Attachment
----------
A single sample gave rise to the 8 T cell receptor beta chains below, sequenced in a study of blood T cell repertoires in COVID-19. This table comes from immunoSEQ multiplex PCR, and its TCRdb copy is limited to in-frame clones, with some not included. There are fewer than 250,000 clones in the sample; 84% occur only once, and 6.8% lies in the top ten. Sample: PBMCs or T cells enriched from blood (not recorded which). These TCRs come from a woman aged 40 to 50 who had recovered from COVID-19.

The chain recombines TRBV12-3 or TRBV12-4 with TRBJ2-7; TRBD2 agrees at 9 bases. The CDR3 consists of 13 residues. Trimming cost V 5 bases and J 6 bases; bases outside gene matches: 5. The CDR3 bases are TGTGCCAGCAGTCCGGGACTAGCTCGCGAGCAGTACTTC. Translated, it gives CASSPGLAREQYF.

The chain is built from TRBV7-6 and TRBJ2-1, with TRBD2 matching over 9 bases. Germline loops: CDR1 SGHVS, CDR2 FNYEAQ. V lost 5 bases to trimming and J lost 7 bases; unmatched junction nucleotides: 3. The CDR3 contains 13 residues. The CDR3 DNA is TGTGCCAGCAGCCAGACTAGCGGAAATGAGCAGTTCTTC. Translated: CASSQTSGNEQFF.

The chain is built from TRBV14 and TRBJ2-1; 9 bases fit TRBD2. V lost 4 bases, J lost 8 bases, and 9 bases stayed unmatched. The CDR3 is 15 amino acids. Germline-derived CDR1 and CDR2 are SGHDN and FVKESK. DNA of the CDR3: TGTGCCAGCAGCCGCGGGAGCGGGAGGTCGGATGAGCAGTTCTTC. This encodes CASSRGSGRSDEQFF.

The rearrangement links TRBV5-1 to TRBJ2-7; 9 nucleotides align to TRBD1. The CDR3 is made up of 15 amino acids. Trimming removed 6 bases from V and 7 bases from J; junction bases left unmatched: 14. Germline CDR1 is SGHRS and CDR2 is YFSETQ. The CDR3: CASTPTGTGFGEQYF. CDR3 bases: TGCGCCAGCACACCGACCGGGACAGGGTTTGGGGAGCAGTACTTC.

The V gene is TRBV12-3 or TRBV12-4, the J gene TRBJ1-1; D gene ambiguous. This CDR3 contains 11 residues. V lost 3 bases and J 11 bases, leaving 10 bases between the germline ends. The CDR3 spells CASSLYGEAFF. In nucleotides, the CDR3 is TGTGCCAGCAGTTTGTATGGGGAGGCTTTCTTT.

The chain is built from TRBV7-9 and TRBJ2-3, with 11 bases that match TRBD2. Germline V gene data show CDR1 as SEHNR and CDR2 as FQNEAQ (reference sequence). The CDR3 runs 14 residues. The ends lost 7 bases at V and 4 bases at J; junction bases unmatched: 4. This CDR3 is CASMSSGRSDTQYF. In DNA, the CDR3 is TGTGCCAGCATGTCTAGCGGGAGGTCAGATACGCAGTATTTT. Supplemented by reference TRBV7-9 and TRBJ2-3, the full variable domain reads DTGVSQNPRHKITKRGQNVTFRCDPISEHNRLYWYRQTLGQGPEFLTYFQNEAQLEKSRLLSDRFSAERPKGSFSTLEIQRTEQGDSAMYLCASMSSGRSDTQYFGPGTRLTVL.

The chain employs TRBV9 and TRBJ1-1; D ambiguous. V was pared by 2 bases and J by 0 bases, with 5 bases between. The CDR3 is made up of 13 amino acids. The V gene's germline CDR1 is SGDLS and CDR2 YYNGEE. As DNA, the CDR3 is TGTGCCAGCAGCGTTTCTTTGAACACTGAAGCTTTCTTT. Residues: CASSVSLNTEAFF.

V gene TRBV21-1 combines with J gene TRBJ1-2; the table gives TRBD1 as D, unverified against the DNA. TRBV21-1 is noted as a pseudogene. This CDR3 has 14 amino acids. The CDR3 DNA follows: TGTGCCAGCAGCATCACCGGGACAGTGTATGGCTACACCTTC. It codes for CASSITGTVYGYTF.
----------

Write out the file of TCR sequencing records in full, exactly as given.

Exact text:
A single sample gave rise to the 8 T cell receptor beta chains below, sequenced in a study of blood T cell repertoires in COVID-19. This table comes from immunoSEQ multiplex PCR, and its TCRdb copy is limited to in-frame clones, with some not included. There are fewer than 250,000 clones in the sample; 84% occur only once, and 6.8% lies in the top ten. Sample: PBMCs or T cells enriched from blood (not recorded which). These TCRs come from a woman aged 40 to 50 who had recovered from COVID-19.

The chain recombines TRBV12-3 or TRBV12-4 with TRBJ2-7; TRBD2 agrees at 9 bases. The CDR3 consists of 13 residues. Trimming cost V 5 bases and J 6 bases; bases outside gene matches: 5. The CDR3 bases are TGTGCCAGCAGTCCGGGACTAGCTCGCGAGCAGTACTTC. Translated, it gives CASSPGLAREQYF.

The chain is built from TRBV7-6 and TRBJ2-1, with TRBD2 matching over 9 bases. Germline loops: CDR1 SGHVS, CDR2 FNYEAQ. V lost 5 bases to trimming and J lost 7 bases; unmatched junction nucleotides: 3. The CDR3 contains 13 residues. The CDR3 DNA is TGTGCCAGCAGCCAGACTAGCGGAAATGAGCAGTTCTTC. Translated: CASSQTSGNEQFF.

The chain is built from TRBV14 and TRBJ2-1; 9 bases fit TRBD2. V lost 4 bases, J lost 8 bases, and 9 bases stayed unmatched. The CDR3 is 15 amino acids. Germline-derived CDR1 and CDR2 are SGHDN and FVKESK. DNA of the CDR3: TGTGCCAGCAGCCGCGGGAGCGGGAGGTCGGATGAGCAGTTCTTC. This encodes CASSRGSGRSDEQFF.

The rearrangement links TRBV5-1 to TRBJ2-7; 9 nucleotides align to TRBD1. The CDR3 is made up of 15 amino acids. Trimming removed 6 bases from V and 7 bases from J; junction bases left unmatched: 14. Germline CDR1 is SGHRS and CDR2 is YFSETQ. The CDR3: CASTPTGTGFGEQYF. CDR3 bases: TGCGCCAGCACACCGACCGGGACAGGGTTTGGGGAGCAGTACTTC.

The V gene is TRBV12-3 or TRBV12-4, the J gene TRBJ1-1; D gene ambiguous. This CDR3 contains 11 residues. V lost 3 bases and J 11 bases, leaving 10 bases between the germline ends. The CDR3 spells CASSLYGEAFF. In nucleotides, the CDR3 is TGTGCCAGCAGTTTGTATGGGGAGGCTTTCTTT.

The chain is built from TRBV7-9 and TRBJ2-3, with 11 bases that match TRBD2. Germline V gene data show CDR1 as SEHNR and CDR2 as FQNEAQ (reference sequence). The CDR3 runs 14 residues. The ends lost 7 bases at V and 4 bases at J; junction bases unmatched: 4. This CDR3 is CASMSSGRSDTQYF. In DNA, the CDR3 is TGTGCCAGCATGTCTAGCGGGAGGTCAGATACGCAGTATTTT. Supplemented by reference TRBV7-9 and TRBJ2-3, the full variable domain reads DTGVSQNPRHKITKRGQNVTFRCDPISEHNRLYWYRQTLGQGPEFLTYFQNEAQLEKSRLLSDRFSAERPKGSFSTLEIQRTEQGDSAMYLCASMSSGRSDTQYFGPGTRLTVL.

The chain employs TRBV9 and TRBJ1-1; D ambiguous. V was pared by 2 bases and J by 0 bases, with 5 bases between. The CDR3 is made up of 13 amino acids. The V gene's germline CDR1 is SGDLS and CDR2 YYNGEE. As DNA, the CDR3 is TGTGCCAGCAGCGTTTCTTTGAACACTGAAGCTTTCTTT. Residues: CASSVSLNTEAFF.

V gene TRBV21-1 combines with J gene TRBJ1-2; the table gives TRBD1 as D, unverified against the DNA. TRBV21-1 is noted as a pseudogene. This CDR3 has 14 amino acids. The CDR3 DNA follows: TGTGCCAGCAGCATCACCGGGACAGTGTATGGCTACACCTTC. It codes for CASSITGTVYGYTF.